# On the ratio $\frac{F_n}{B_n}$

One of the interesting limits that I came up with is:

$$\lim_{n\to\infty} \frac{F_{n}}{B_{n}}\;\;\;\;\;\;\;\;\;\; \left( n \in \mathbb N^+\right)$$

Where $$F_n$$ is the nth Fibonacci number and $$B_n$$ is the nth Bell number.

If $$n$$ is a natural odd number then it can be written as $$n=2k-1$$ , where $$k\in \mathbb N^+$$, Using Stirling's approximation for the double factorial denoted $$n!!=\left(2k-1\right)!!$$ and the relation $$B_{n}\ge n!!$$ we have: $$0<\frac{F_{n}}{B_{n}} <\frac{F_{n}}{n!!}\sim \frac{\left(\frac{1+\sqrt{5}}{2}\right)^{2k-1}-\left(\frac{1-\sqrt{5}}{2}\right)^{2k-1}}{\sqrt{5}}\cdot\frac{2^{k}\sqrt{2\pi k}\left(\frac{k}{e}\right)^{k}}{\sqrt{4\pi k}\left(\frac{2k}{e}\right)^{2k}}<\frac{2\cdot2^{k}}{k^{k}}$$

Taking the limit as $$k \to \infty$$ and using squeeze theorem follows: $$\lim_{n\to\infty} \frac{F_{n}}{B_{n}}=0$$

Which means as $$n$$ gets larger,the fraction with the numerator counting the number of ways to tile a board of size $$1×n$$ with squares and dominoes of size $$1×1$$ and $$1×2$$ respectively and the dinominator counting all possible partitions of a set with cardinality $$n+1$$ gets smaller.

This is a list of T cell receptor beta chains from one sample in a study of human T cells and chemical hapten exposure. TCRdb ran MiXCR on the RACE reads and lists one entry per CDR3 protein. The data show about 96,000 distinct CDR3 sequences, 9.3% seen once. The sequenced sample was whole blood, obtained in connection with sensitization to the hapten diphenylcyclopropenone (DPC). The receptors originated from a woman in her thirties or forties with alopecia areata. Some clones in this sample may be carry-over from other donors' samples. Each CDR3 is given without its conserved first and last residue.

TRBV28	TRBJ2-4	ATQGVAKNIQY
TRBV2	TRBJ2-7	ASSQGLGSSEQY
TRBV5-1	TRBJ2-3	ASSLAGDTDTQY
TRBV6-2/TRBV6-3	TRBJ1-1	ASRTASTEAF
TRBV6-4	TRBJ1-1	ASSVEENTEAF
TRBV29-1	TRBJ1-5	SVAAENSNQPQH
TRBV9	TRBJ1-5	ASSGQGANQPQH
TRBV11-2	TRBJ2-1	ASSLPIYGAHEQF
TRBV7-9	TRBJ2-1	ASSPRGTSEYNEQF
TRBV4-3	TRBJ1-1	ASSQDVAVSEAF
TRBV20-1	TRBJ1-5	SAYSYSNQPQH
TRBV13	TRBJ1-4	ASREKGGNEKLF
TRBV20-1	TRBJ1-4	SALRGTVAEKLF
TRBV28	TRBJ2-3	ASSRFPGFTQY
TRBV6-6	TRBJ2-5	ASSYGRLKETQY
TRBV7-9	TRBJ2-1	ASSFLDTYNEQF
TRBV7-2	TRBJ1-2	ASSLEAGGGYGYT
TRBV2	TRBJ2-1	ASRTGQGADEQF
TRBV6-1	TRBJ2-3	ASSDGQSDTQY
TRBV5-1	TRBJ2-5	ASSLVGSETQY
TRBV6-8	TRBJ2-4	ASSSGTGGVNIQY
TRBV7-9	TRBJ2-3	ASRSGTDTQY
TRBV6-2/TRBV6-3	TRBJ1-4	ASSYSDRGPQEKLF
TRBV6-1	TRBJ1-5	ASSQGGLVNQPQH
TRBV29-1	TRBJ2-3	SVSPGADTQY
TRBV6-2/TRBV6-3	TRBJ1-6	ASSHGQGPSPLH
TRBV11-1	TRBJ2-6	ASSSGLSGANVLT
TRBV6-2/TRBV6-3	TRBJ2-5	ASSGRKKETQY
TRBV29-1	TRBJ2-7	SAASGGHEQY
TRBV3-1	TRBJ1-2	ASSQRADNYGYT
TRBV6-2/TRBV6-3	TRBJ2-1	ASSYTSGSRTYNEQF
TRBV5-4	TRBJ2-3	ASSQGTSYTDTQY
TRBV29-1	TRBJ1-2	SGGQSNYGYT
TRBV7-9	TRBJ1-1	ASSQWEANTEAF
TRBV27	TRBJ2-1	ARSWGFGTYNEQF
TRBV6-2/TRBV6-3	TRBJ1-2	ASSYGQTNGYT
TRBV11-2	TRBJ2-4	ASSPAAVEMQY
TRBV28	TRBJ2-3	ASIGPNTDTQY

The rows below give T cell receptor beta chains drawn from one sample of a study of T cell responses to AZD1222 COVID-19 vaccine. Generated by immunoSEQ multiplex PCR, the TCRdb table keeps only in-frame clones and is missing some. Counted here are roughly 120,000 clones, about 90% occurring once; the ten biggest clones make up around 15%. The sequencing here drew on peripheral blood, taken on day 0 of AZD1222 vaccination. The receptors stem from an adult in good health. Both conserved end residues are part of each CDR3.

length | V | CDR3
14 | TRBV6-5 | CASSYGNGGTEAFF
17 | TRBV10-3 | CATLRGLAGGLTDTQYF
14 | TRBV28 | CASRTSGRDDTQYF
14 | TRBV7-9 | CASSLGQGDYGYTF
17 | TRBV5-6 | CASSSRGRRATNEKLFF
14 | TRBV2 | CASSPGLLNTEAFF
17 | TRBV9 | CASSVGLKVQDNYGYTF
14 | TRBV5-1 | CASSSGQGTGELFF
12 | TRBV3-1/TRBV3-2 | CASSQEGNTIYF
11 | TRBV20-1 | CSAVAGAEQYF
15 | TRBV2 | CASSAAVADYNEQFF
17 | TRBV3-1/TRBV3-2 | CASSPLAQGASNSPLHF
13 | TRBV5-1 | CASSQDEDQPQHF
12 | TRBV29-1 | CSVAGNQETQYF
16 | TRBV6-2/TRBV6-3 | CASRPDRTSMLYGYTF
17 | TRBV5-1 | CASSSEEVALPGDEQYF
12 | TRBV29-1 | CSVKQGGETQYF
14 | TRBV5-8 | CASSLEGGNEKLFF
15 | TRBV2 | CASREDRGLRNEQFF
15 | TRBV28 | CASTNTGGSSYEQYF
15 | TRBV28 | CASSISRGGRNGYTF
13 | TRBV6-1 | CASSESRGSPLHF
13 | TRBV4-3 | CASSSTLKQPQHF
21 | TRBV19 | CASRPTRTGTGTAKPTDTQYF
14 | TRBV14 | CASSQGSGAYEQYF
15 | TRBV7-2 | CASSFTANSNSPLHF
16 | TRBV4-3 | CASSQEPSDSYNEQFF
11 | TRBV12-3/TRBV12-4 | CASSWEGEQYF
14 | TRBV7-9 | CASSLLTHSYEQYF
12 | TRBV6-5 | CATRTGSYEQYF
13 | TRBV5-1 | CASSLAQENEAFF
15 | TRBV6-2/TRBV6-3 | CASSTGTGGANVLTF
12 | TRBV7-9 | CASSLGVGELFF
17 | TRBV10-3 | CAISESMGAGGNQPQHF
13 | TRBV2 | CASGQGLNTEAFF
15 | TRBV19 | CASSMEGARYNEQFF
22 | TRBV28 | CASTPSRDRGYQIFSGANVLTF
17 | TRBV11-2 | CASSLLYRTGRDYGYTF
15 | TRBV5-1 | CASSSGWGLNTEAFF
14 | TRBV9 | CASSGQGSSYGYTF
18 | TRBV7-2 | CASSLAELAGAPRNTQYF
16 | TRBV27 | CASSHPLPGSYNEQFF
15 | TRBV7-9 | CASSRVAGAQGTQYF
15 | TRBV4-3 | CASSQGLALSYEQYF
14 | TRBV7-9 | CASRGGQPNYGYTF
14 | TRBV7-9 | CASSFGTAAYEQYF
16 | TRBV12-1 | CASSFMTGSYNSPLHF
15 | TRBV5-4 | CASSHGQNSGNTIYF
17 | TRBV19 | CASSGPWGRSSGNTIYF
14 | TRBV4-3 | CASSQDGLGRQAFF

The same can be done for $$n$$ even. For more information refer to this link.

Note: I've already proved that for all $$k \in \mathbb N$$ the relation $$B_k\ge F_k$$ holds, using this we conclude that:$$0<\frac{F_{n}}{B_{n}}\le1$$

The question is that: does there exist a more elegant way to prove this convergence?

• $(3/2)^n < F_n \sim \frac{1}{\sqrt{5}} \left( \frac{1 + \sqrt{5}}{2} \right)^n < 2^n$ but I think you're already using something like that. Mar 19 '20 at 16:47
• Since both $F_n$ and $B_n$ are always positive, you don't need to give that lower bound for $F_n/B_n.$ Mar 19 '20 at 17:05
• @ kenta,then how should I use squeeze theorem?
– user715522
Mar 19 '20 at 17:11
• You already know $F_n/B_n>0$ Mar 19 '20 at 17:25
• @ Kenta S , you are totally right, I will edit that, thanks.
– user715522
Mar 19 '20 at 17:26

Sicne $$F_n\le 2^n$$ and $$B_n\ge n!!,$$ we can say that $$F_n/B_n\le 2^n/n!!.$$ Since it is easily proven inductively that for large enough $$n$$ ($$n\ge 21$$), $$n!!\ge 3^n,$$ we have that, for large enough $$n,$$ $$0 Now use Squeeze Theorem.
• I will prove the inequality when $n$ is even, as the odd case is exactly the same. First of all, $20!!\ge 3^20,$ as can be checked by a calculator. Now let $n>20$ be an even number, and assume the inequality for $n-2.$ We have that $n!!=n\cdot (n-2)!\ge n\cdot 3^{n-2}\ge 9\cdot 3^{n-2}=3^n.$ By induction, the inequality is proven for all even $n.$ Mar 19 '20 at 17:49
• Thanks, I just think it should be $n!!=n\cdot\left(n-2\right)!!$ instead of $n!!=n\cdot\left(n-2\right)!$